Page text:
The film is worthy for the sequence showing the Siege of Orléans, the best battle scene shot by DeMille: a beautiful, chaotic and inventive wave of soldiers in action, with multiple arms under the fortifications, on the rampart walls and in the city. Carmen, in contrast, is interesting only for a brief sequence realistically showing the work of cigarette makers and was rightly sent up in [Chaplin’s] Burlesque on Carmen.

Farrar was followed by America’s sweetheart, Mary Pickford; or the triumph of the star system. Pickford’s salary came up to 71% of the final cost of A Romance of the Redwoods, a rather ordinary Western (in fact, a “Northern” since DeMille always preferred adventure films set near his native Massachusetts). In contrast, Pickford is remarkable in her spontaneity in The Little American, a contribution to the war effort (along with Joan the Woman, a film indirectly campaigning for entry into conflict, and Till I Come Back to You). DeMille hedges his bets: before the war in France, Pickford was seen trapped in the sinking Lusitania, which has a bit of Titanic about it. It’s all on the nose: Pickford, a young American girl above the fray, becomes, without wanting to, a heroine who saves the good French soldiers at the risk of her life… There are some rather melodramatic images here, with the trenches, the ruins, a Christ statue standing alone in the middle of rubble, and Pickford in a tearful pietà pose at its foot. Even so, the result is impressive. The scene may even have influenced Gance in J’accuse, made shortly after.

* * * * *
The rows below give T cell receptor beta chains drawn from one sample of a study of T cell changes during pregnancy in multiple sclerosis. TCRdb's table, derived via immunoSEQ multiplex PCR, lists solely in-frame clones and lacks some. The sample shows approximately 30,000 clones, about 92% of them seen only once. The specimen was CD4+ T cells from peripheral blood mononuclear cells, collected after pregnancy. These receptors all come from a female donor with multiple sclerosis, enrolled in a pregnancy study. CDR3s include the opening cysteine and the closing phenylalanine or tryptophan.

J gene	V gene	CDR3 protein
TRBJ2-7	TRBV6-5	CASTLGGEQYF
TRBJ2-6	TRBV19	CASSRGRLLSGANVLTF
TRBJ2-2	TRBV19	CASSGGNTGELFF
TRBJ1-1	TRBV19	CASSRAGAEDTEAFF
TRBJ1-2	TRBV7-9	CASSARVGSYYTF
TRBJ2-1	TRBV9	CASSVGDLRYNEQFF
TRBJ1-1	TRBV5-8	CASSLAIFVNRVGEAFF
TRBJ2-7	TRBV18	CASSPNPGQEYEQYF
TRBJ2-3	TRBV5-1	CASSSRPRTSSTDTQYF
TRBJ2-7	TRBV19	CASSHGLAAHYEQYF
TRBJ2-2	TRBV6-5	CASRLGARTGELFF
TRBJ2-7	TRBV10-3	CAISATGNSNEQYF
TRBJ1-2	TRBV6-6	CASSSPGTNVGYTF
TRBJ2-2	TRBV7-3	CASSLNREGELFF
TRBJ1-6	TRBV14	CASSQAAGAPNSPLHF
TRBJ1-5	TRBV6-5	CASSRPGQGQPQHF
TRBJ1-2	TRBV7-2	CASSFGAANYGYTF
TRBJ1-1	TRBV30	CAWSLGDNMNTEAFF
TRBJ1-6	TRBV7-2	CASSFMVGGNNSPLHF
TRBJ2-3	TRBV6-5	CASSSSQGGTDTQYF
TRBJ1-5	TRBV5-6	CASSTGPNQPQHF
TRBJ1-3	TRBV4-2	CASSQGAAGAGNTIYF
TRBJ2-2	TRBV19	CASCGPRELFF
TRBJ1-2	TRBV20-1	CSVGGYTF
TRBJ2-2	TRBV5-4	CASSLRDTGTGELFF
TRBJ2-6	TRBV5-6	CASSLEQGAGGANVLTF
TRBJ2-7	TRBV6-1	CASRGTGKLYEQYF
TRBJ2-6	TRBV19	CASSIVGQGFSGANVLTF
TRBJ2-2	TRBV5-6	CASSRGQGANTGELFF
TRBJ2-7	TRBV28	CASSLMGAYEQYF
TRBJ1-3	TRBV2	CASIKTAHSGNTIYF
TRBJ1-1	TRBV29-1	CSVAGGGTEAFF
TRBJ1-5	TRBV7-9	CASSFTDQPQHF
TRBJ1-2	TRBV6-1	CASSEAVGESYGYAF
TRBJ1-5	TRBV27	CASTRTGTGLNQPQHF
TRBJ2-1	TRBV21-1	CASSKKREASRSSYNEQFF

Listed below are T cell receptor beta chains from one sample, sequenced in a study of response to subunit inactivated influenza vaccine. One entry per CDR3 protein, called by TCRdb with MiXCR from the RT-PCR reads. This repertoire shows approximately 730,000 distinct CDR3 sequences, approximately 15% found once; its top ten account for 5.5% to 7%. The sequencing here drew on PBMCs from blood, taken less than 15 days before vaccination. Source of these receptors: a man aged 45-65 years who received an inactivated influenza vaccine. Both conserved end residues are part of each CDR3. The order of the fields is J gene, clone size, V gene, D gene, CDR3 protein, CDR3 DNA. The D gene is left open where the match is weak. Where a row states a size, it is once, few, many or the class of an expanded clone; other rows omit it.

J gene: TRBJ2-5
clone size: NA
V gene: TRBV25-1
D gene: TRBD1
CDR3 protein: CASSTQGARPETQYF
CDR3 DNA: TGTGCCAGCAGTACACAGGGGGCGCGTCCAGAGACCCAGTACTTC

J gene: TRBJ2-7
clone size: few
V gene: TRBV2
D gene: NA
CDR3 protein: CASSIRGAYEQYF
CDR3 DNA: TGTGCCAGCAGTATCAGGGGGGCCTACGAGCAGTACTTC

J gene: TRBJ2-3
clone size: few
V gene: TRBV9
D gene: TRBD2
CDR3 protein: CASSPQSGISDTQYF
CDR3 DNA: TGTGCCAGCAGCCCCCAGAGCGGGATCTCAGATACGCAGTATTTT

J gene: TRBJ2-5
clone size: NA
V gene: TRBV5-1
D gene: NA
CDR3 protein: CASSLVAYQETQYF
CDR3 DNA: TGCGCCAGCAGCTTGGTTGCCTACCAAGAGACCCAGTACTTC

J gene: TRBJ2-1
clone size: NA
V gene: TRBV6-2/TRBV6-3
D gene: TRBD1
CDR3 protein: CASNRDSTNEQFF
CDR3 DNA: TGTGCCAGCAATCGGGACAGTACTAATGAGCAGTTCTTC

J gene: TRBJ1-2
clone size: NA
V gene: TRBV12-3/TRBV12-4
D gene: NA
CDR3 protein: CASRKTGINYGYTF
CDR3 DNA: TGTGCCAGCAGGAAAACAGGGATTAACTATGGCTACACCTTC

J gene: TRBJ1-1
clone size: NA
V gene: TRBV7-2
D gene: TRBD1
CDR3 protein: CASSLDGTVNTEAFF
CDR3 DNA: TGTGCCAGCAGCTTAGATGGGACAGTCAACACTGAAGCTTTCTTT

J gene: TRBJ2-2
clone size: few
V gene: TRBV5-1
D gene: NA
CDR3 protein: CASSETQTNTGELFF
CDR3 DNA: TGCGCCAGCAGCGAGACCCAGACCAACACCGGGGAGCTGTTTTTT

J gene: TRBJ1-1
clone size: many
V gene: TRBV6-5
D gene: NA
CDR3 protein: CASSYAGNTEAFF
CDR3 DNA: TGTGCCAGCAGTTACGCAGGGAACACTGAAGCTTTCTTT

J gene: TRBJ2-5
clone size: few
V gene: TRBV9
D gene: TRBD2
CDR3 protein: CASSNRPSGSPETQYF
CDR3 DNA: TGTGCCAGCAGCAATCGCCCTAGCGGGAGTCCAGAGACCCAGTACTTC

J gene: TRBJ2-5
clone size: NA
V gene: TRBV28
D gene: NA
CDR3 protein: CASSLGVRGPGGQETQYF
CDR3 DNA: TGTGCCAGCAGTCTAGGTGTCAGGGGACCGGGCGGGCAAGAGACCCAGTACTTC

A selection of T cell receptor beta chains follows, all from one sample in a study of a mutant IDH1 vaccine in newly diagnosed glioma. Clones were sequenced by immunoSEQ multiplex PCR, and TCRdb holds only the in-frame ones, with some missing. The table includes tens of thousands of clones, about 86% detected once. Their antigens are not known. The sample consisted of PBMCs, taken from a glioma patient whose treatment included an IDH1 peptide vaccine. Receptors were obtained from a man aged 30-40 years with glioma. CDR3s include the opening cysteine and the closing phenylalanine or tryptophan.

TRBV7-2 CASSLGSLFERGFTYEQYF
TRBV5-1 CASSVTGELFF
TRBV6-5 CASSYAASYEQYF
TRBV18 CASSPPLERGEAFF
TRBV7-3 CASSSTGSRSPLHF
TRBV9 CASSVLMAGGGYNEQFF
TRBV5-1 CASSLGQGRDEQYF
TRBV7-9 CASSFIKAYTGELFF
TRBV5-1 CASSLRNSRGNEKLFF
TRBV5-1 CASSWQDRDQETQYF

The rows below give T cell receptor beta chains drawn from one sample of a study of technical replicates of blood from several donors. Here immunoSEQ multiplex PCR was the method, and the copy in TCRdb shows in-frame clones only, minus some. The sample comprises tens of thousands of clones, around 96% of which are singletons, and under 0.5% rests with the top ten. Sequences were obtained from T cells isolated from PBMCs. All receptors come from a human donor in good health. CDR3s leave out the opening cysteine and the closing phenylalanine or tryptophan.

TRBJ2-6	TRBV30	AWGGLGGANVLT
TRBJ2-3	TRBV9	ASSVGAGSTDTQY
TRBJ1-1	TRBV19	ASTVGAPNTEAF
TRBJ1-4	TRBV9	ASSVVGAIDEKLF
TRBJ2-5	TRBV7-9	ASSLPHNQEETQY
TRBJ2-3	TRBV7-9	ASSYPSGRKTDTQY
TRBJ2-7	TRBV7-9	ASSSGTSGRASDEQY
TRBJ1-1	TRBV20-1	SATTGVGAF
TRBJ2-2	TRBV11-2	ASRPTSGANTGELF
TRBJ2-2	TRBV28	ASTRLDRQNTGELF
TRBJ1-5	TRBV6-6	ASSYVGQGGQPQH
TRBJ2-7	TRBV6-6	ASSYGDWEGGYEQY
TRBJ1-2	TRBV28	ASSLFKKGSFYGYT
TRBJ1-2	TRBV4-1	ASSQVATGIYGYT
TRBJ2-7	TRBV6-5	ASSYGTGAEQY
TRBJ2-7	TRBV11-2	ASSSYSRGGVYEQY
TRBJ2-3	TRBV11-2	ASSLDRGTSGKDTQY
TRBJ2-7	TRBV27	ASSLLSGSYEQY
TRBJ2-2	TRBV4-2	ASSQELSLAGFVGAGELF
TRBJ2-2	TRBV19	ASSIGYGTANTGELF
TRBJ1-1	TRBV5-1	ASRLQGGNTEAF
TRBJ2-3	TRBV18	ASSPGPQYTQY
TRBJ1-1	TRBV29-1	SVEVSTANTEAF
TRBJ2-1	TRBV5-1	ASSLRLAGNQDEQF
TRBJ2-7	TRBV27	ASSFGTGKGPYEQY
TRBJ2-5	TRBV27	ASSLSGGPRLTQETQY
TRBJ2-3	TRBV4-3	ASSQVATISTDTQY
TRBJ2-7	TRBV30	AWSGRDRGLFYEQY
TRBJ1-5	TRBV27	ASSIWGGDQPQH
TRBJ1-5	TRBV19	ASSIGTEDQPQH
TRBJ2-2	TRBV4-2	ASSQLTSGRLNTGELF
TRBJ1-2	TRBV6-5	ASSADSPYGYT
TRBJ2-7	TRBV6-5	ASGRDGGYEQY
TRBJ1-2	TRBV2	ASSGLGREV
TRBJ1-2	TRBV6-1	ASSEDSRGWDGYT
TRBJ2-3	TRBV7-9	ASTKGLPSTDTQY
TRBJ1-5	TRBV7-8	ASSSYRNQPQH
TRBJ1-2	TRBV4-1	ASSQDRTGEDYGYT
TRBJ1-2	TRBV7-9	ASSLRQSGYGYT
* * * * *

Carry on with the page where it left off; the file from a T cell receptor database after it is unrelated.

Coming in the line of “great spectacles”, the last Geraldine Farrar film, The Woman God Forgot, is disappointing, offering us only a phoney Mexico from the time of the Aztecs.

Finally, this period is more interesting for its naturalist films and its low-budget melodramas.

Charlotte Walker, Raymond Hatton in Kindling (1915): a high point of naturalism.

On naturalism: going through DeMille’s work chronologically, it’s shocking to come across an almost neorealist film like Kindling, a pure gem that follows a series of uninteresting movies. What could have happened for DeMille to rise to the peak of his craft in one go? To be frank, the transition from the preceding period isn’t as clear-cut, which doesn’t make the critic’s job any easier. Later films like Maria Rosa or Chimmie Fadden Out West are just as disappointing as early attempts such as The Unafraid or Rose of the Rancho. There’s an element of chance shaping the choice of projects at any given point. I’ll come back to this naturalist period.